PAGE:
Joker Star Says Comic Book Movies Are for "Grown, Male Nerd Childs"

During a recent appearance on Conan, Joker star Marc Maron griped about how he hadn't seen Avengers: Endgame, due to comic book movies being for "grown, male nerd childs." The comedian's rant was clearly meant to be in jest, as the types of "grown-up" movies he admitted he liked seeing were stories where he didn't understand the ending. There was some authenticity behind the comments he made, noting that he wouldn't be bullied by "grown nerd men," citing how the movies he enjoys are relegated to independent theaters. As far as whether that perspective will change when Joker hits theaters, time will only tell.

"I have some issues with them and I generally don't like them," Maron revealed about comic book movies. "I don't wanna be bullied into seeing those movies. I'm a grown-up, I'm not seven, and I think those movies are for grown, male nerd childs."

When the audience groaned at Maron's comments, he fired back, "Oh really? Take the hit. You guys are in charge of culture."

Maron went on to detail the arduous process of seeking out more independent fare at cinemas.

"Now I gotta go travel 15-20 minutes to a smaller movie theater to see a grown-up movie with other grown-ups where we can all sit together and not understand the ending?" the comedian joked. "That's part of the experience. Where you walk out and you're like, 'I don't know, did the guy die? It's not clear.' That's the kind of movie I enjoy. I'm not gonna be bullied by grown, nerd men."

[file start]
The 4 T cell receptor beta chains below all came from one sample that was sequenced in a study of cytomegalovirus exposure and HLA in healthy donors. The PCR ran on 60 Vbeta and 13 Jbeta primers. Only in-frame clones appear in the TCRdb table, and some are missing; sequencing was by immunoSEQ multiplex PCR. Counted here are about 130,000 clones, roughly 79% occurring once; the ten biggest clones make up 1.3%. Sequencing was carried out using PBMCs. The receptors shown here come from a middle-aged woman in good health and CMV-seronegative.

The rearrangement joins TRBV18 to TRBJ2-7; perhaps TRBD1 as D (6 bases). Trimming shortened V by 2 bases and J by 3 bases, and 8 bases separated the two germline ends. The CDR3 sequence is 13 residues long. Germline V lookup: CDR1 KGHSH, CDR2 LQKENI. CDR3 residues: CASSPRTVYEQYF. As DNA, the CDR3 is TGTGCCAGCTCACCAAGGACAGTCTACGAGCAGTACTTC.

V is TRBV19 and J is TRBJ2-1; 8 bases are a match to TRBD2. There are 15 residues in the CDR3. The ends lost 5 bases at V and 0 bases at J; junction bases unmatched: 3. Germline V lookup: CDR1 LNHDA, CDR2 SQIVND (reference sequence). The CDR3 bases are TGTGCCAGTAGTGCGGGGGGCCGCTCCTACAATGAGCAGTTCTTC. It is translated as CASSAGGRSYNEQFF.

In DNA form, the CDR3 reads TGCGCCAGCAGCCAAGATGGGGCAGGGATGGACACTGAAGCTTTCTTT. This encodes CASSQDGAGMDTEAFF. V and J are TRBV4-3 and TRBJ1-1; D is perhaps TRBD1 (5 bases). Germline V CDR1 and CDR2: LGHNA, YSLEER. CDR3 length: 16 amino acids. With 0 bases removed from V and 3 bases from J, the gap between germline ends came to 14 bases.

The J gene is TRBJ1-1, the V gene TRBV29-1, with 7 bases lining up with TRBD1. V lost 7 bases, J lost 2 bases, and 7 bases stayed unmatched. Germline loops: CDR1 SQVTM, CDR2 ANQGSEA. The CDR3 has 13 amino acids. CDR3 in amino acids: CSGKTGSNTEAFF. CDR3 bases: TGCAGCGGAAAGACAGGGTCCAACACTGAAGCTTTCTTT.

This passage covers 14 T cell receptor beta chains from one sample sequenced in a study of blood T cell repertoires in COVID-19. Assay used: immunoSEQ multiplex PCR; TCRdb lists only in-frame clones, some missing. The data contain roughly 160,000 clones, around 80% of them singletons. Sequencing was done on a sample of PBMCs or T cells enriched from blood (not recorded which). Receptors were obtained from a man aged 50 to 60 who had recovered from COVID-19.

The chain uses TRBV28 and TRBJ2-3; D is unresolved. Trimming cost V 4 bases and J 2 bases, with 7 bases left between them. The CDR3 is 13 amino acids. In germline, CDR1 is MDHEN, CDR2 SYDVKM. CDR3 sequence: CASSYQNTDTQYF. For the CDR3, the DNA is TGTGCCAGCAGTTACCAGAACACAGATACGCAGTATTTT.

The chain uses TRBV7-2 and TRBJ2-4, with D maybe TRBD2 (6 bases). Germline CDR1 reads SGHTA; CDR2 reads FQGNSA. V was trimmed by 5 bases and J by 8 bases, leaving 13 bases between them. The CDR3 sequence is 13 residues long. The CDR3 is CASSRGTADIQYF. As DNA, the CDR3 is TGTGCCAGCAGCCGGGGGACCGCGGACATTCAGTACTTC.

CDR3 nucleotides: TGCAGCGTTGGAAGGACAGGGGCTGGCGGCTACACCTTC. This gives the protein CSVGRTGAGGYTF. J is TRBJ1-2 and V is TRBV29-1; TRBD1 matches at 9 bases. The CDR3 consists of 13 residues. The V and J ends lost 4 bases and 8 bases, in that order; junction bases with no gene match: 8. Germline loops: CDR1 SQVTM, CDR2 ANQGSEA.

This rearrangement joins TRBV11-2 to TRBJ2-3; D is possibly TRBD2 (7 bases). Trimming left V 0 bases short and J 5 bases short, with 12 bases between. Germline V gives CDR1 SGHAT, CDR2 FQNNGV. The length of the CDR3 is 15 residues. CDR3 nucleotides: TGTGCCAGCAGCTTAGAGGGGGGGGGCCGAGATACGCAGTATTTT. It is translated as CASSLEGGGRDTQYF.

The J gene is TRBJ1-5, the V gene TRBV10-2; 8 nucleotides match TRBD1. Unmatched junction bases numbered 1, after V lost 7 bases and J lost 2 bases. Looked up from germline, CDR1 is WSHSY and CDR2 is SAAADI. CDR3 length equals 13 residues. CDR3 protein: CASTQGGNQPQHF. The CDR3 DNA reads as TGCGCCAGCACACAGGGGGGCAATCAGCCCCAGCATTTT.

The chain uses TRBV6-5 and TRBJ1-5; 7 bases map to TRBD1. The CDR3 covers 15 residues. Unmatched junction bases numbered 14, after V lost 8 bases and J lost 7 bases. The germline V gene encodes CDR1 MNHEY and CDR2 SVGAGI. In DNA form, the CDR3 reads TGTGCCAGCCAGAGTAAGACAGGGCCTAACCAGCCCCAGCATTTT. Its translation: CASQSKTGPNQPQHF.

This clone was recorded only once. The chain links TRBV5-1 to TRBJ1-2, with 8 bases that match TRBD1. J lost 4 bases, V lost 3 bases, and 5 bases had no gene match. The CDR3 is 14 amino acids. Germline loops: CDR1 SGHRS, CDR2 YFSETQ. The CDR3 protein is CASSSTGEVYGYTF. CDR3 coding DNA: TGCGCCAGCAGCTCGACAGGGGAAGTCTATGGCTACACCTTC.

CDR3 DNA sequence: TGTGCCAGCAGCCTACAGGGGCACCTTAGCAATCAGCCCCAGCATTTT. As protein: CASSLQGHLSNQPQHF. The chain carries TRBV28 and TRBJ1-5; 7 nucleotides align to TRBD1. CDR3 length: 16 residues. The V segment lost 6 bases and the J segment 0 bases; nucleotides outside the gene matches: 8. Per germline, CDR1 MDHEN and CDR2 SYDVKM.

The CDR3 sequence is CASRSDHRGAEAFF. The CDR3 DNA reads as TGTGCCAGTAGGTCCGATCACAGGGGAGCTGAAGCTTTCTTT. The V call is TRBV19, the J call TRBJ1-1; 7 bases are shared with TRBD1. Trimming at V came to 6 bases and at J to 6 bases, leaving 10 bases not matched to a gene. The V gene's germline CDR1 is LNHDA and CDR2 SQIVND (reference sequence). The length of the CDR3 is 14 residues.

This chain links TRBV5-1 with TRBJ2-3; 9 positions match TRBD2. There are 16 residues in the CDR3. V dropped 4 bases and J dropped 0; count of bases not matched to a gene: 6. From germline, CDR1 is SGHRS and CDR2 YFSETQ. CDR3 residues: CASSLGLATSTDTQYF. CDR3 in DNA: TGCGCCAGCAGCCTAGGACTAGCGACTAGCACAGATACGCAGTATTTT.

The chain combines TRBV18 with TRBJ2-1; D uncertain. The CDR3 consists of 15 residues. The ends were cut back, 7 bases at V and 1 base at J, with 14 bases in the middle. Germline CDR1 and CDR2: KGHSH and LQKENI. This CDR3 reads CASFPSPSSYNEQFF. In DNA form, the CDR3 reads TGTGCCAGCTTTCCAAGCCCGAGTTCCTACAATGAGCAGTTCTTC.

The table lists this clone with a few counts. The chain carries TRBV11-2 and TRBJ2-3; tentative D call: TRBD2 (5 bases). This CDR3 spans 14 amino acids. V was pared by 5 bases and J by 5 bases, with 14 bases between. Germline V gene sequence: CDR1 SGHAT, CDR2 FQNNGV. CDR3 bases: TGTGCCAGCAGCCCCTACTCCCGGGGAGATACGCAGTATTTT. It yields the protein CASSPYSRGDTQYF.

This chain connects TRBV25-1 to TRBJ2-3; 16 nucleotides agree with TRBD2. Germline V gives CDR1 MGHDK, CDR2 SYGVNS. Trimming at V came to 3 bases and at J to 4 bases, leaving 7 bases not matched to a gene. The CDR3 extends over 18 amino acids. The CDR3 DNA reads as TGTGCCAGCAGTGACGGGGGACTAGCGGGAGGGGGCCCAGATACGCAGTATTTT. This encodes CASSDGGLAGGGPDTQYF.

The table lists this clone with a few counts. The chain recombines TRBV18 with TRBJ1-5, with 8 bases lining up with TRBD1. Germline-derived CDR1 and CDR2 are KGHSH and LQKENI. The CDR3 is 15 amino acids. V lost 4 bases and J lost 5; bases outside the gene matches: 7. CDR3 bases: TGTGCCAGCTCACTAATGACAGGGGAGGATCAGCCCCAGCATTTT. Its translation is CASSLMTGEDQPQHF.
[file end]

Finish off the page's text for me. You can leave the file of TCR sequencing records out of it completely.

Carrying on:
He concluded with, "I just don't go see them, I'm not interested. Maybe I overdid it a little bit."

This isn't the first time the comedian has voiced his criticisms of comic book films and even addressed the hypocritical comments he earned after signing on to Joker.

“I think it’s a very interesting approach to this world,” Maron revealed to NME. “I’ve been somewhat judgemental when it comes to comic book movies and I’ve got a little pushback in the press for being a hypocrite. Whatever I think, if you get a call and someone says, ‘Hey do you wanna do a scene with Robert De Niro and Joaquin Phoenix?’ your principals fall to the wayside. If it’s relative to what I think of Marvel movies then it’s like, ‘Yeah, of course I’m gonna do that’. Oddly, it’s not that kind of movie. The approach that Todd Phillips has taken is more of an origin story and a character study of a mentally ill person that becomes The Joker. It’s more of an intimate and gritty movie with a very specific scope. It’s going to be really interesting to see how it comes out.”

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Joker lands in theaters on October 4th.

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